Children and youth in foster care are best supported through a continuum of care that provides ongoing services from entry to exit. The goal of this approach is to use the most appropriate and least restrictive interventions, both in or out of the home, while ensuring that safety issues and needs are addressed. Find information and resources about the multiple services included in a continuum of care, as well as State and local examples.
Building a Home Within: Meeting the Emotional Needs of Children and Youth in Foster Care
Heineman & Ehrensaft (2006)
Describes the development and methods of the Children's Psychotherapy Project, designed to provide children and adolescents in foster care with a single therapist who stays with them until the therapy draws to its natural conclusion.
Considering Residential Treatment for Youth in the Continuum of Care: A Systems Perspective
Residential Treatment for Children & Youth, 27(1)
Examines the residential treatment alternative in social and historical contexts. The article provides recommendations for clearly defining residential treatment services and measuring the effectiveness of residential treatment programs and includes models for family involvement, aftercare, and follow-up that may enhance the long-term success of residential treatment.
The Continuum of Care for Children and Adolescents (PDF - 148 KB)
American Academy of Child and Adolescent Psychiatry (2008)
Facts for Families, 42
Provides brief descriptions of the different services or programs in a continuum of care for youth, including intensive case management, home-based treatment services, family support services, emergency/crisis services, and more.
Improving the Lives of Foster Children Through Evidenced-Based Interventions
Oregon Social Learning Center, & Center for Research to Practice, University of Oregon (2009)
Vulnerable Children and Youth Studies, 4(2)
Provides a framework for determining the types of programs needed for children with varied needs along a continuum that includes screening and identifying youth who are functioning adequately in foster care versus those in need of supplemental services; providing enhanced foster care with additional resources for families and children; implementing interventions that target specific problems and intensive therapeutic foster care programming. The article provides examples of interventions in each category and discusses implications for policy and practice.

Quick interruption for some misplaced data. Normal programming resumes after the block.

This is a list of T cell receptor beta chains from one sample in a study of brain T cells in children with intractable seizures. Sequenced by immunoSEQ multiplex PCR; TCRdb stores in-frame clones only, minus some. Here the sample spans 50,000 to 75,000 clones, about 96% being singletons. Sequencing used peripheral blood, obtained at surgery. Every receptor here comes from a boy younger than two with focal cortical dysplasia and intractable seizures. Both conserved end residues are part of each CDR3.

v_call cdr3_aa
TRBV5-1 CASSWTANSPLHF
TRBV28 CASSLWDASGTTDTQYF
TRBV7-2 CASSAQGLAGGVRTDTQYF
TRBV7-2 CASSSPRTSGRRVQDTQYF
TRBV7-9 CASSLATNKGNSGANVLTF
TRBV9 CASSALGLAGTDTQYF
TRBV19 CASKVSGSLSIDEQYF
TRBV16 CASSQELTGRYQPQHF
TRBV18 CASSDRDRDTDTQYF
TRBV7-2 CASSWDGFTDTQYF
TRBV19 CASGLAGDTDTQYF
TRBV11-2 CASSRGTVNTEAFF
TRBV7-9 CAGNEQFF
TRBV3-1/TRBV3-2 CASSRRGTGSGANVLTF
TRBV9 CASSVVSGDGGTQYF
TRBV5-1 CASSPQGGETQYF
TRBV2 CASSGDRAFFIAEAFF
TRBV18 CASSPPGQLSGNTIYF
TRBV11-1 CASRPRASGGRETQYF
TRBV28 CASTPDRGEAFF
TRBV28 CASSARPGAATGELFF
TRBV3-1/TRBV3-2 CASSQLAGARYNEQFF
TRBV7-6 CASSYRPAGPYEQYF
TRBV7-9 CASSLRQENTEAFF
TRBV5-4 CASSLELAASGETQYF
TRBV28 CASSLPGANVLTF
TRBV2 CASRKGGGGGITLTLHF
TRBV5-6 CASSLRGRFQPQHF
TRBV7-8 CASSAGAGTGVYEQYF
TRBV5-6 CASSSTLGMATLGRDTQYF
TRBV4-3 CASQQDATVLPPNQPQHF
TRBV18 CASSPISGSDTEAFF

Patterns of Movement for Youth Within an Integrated Continuum of Residential Services
Huefner, James, Ringle, Thompson, & Daly (2010)
Children and Youth Services Review, 32(6)
Examines patterns of movement for youth receiving services within a continuum of intensive and restrictive residentially based programs. The study's findings support the notion that a continuum of intensive residential services can serve youth with significant emotional and behavioral needs.
Residential Services for Children and Youth in Out-of-Home Care: A Critical Link in the Continuum of Care
Bullard & Johnson (2005)
In Child Welfare for the Twenty-First Century: A Handbook of Practices, Policies, and Programs
Provides a historical overview of residential services for children and youth in out-of-home care, as well as outcomes, characteristics of children in care, and case studies.
Outcomes of a Randomized Trial of Continuum of Care Services for Children in a Child Welfare System
Holden, O'Connell, Liao, Krivelyova, Connor, Blau, & Long (2007)
Child Welfare, 86(6)
Discusses the Connecticut Department of Children and Families title IV-E waiver demonstration and evaluates whether the well-being of children approved for residential mental health services could be improved, and lengths of stay in restrictive placements reduced, by providing case rate payments to community agencies to provide continuum of care services.
Outcome Study of Out-of-Home Care in Colorado (PDF - 1,898 KB)
Colorado State University Social Work Research Center (2009)
Presents results from an outcome study designed to provide child welfare professionals with timely information on provider outcomes and costs to assist them in making evidence-based and data-driven decisions about where best to place children. Findings indicate Colorado child welfare, mental health, and juvenile justice professionals are utilizing a continuum of care in which children are receiving the most appropriate and least restrictive interventions in and out of the home.
Transforming Children's Mental Health Treatment Services in Nevada (PDF - 48 KB)
Nevada Division of Child & Family Services (2005)
Explains the initial roadmap for mental health service delivery system improvements and provides details regarding the system context and key barriers that children and families experience, as well as goals and action strategies developed to meet the challenge of transforming the system.